|Tipo di tesi||Tesi di laurea magistrale|
|Titolo||Macroprudential Policy (MAP) in Europa|
|Titolo in inglese||Macroprudential Policy (MAP) in Europe|
|Struttura||Dipartimento di Economia "Marco Biagi"|
|Corso di studi||Analisi, consulenza e gestione finanziaria (D.M.270/04)|
|Data inizio appello||2018-12-13|
|Disponibilità||Accesso limitato: si può decidere quali file della tesi rendere accessibili. Disponibilità mixed (scegli questa opzione se vuoi rendere inaccessibili tutti i file della tesi o parte di essi)|
|Data di rilascio||2058-12-13|
L’obiettivo della tesi è quello di fornire un’analisi della politica macroprudenziale (MAP) a livello Europeo, con una particolare attenzione alle istituzioni comunitarie e nazionali coinvolte nella sua elaborazione e agli strumenti previsti.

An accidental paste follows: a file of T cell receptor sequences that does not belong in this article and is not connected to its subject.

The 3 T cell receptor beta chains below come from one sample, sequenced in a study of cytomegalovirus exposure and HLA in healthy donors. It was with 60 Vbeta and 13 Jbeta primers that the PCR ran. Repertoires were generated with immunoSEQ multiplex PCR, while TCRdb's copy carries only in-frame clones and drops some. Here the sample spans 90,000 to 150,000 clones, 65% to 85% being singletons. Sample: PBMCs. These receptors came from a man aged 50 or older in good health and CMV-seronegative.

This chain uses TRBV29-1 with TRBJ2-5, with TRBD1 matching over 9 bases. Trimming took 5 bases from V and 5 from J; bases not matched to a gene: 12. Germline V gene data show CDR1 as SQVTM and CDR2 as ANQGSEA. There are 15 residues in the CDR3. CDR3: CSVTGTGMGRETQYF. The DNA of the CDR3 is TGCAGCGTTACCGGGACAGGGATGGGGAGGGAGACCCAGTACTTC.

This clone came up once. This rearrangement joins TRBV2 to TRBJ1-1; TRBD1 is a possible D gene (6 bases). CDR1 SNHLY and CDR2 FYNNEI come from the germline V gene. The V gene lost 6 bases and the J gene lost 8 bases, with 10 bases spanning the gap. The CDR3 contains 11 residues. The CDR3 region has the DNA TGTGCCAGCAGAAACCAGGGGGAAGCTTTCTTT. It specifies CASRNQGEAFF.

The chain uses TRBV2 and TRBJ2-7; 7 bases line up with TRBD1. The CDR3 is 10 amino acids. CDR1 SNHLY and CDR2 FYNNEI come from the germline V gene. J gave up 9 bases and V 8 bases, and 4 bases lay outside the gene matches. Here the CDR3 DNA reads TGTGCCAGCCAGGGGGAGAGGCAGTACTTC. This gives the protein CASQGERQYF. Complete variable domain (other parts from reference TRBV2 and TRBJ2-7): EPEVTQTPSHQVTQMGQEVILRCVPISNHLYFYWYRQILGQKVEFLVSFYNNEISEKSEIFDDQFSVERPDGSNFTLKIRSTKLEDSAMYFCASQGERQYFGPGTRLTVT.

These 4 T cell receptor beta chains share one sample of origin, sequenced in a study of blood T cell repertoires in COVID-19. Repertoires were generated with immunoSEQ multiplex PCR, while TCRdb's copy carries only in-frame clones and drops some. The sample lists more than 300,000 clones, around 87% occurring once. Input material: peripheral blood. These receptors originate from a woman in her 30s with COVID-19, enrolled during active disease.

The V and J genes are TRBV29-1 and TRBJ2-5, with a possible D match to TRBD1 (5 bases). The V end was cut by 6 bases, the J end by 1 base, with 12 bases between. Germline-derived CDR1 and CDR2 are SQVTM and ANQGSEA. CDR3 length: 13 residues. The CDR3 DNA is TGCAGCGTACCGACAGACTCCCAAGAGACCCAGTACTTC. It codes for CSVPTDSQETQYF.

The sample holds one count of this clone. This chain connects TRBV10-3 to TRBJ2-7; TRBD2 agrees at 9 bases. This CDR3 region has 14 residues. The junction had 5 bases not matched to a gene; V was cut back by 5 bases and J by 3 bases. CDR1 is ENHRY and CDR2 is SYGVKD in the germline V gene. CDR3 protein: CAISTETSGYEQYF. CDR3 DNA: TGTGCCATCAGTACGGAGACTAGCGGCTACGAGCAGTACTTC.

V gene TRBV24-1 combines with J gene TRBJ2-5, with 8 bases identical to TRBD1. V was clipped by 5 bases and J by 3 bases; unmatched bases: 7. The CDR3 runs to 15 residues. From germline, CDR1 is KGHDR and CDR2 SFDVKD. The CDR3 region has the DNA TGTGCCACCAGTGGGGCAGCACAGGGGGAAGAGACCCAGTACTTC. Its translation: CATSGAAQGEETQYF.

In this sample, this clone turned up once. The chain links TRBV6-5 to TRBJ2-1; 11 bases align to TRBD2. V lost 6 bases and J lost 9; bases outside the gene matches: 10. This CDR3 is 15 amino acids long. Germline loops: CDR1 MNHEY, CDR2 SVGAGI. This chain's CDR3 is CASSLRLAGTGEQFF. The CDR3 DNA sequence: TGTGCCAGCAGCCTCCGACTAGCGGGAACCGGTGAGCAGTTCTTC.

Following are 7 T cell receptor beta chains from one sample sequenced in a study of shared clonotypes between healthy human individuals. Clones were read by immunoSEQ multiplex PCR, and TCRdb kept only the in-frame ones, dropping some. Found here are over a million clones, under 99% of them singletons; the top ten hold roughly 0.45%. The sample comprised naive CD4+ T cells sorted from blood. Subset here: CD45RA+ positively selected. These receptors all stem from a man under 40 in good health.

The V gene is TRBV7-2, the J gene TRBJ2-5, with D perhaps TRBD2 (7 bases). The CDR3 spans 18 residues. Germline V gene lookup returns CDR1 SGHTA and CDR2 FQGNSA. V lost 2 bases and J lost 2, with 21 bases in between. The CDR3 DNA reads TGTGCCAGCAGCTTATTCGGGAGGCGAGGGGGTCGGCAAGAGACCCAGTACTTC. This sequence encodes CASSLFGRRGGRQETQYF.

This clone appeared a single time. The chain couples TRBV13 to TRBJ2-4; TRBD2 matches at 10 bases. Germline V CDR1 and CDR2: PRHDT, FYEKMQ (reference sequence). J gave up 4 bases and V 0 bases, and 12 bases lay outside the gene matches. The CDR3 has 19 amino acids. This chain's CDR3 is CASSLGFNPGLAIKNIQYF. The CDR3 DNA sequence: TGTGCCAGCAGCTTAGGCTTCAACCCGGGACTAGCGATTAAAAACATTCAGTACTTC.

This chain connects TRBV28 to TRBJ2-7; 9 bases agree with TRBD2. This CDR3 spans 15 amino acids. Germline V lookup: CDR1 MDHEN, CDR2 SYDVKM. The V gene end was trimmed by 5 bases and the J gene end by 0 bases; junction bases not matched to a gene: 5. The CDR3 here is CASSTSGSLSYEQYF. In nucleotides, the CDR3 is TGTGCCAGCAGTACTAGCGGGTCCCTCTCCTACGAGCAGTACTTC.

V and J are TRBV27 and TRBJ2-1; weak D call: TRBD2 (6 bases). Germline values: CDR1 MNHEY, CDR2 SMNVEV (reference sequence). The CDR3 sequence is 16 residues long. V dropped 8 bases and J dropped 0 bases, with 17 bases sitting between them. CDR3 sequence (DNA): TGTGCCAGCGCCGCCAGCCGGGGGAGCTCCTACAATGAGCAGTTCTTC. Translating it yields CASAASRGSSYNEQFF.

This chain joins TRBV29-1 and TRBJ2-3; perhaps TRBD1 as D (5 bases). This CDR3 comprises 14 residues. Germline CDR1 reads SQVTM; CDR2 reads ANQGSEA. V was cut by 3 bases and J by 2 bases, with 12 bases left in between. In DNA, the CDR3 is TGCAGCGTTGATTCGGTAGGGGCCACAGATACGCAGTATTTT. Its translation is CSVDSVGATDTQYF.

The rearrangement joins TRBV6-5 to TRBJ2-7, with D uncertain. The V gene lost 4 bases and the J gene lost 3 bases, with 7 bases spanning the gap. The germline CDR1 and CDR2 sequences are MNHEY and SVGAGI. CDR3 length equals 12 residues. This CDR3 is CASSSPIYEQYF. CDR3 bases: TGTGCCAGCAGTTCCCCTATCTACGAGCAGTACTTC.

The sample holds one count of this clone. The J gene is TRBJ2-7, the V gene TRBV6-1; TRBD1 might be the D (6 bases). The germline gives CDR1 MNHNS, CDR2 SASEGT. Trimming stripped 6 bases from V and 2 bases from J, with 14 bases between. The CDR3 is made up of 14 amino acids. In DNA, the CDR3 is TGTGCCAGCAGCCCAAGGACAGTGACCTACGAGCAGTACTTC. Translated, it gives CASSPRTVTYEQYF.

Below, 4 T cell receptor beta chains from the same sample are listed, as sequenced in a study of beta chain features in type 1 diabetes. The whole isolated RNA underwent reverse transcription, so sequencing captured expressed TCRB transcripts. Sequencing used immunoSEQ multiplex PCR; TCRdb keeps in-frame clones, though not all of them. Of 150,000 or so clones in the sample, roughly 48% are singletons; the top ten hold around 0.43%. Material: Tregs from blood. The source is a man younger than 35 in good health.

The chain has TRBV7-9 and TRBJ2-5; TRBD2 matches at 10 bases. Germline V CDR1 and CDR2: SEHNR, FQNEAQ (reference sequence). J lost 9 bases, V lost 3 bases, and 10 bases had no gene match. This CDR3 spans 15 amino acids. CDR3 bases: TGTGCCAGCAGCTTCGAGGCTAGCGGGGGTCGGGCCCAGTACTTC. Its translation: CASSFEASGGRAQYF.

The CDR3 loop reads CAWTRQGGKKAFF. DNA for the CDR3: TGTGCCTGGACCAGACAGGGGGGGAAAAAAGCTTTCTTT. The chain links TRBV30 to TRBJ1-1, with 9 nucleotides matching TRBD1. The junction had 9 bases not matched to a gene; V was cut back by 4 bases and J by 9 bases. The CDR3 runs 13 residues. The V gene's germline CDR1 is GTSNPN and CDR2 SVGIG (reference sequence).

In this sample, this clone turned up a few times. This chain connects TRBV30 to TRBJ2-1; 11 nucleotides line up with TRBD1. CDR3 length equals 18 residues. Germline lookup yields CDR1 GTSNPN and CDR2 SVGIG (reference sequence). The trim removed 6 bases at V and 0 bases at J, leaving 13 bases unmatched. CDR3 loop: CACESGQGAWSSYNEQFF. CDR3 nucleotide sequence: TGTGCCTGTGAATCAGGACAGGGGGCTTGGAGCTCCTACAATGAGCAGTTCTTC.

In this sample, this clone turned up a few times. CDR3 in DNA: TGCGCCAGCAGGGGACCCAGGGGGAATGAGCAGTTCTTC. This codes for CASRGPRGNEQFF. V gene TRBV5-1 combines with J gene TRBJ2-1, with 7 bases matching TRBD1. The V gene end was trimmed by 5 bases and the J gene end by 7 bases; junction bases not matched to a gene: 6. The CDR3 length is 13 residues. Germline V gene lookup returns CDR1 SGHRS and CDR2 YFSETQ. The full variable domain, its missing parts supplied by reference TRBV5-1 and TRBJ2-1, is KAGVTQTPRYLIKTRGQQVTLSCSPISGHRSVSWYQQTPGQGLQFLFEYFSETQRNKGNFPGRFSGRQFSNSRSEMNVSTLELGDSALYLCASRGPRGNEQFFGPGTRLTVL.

The dissertation’s objective is to produce an analysis of the macroprudential policy (MAP) at the European level, with a particular focus on European Union (EU) and national institutions involved in its development and in the instruments provided for. Macroprudential policy can be briefly represented by the set of supervisory rules and instruments aimed at safeguarding the whole financial system’s stability, unlike (and as a complement to) microprudential policies, aimed at regulating individual financial intermediaries. Need for stability in the financial system became particularly important with the outbreak of the subprime mortgage crisis, which showed a lack of awareness on the part of financial market’s operators towards the emergence of a systemic risk and highlighted microprudential regulation’s inability to ensure a smooth system’s operation. In order to avoid situations in which a block of trade compromises intermediaries’ liquidity and solvency, to the point of involving entire markets and individuals’ savings and investments, entities with effective powers and tools are needed, so as to identify and mitigate potential vulnerabilities and risks which the whole financial system is subject to. The first chapter presents macroprudential policy aspects prior to the crisis, the origin of the term "macroprudential" and the widening of authorities’ attention from single institutions towards the interaction between them and the general risk that all a market’s participants share. The main regulatory gaps highlighted by the crisis are illustrated, namely the lack of macroprudential policies and authorities aimed at identifying, preventing and mitigating systemic risk through specific tools. The main recommendations that have been drawn up in the so-called “de Larosière Report” in order to improve regulation and supervision and to ensure trust in the financial system are then set out. The second chapter deals with innovations introduced in the EU following the crisis, showing the EU regulatory and supervisory authorities’ framework and their objectives. Particular attention is paid to the role of the European Systemic Risk Board (ESRB): central body within the European macroprudential regulatory framework. ESRB’s powers and mechanisms through which it operates and its role after the creation of the Single Supervisory Mechanism (SSM) are analysed. Then, the main policy instruments are presented together with a discussion on their effectiveness and on the current regulatory and supervisory system, which is marked by complexities and uncertainties typical of financial markets, and aimed at facing challenges in previously unexplored areas. The third chapter shows the most recent macroprudential policy decisions taken by national supervisory authorities in the EU. Among the instruments activated, particular attention is given to the Countercyclical Capital Buffer (CCyB), whose aim is to increase banking system’s resilience in the event of a financial crisis by providing that banks set aside capital in good times and allowing them to use this capital in times of financial stress. After some considerations on the current EU macroprudential policies’ situation, the chapter examines the main decisions on the matter adopted in recent years by some member States (Italy, Spain and Germany), by a Nation that is about to leave the EU (United Kingdom) and by a non-EU Country (Norway).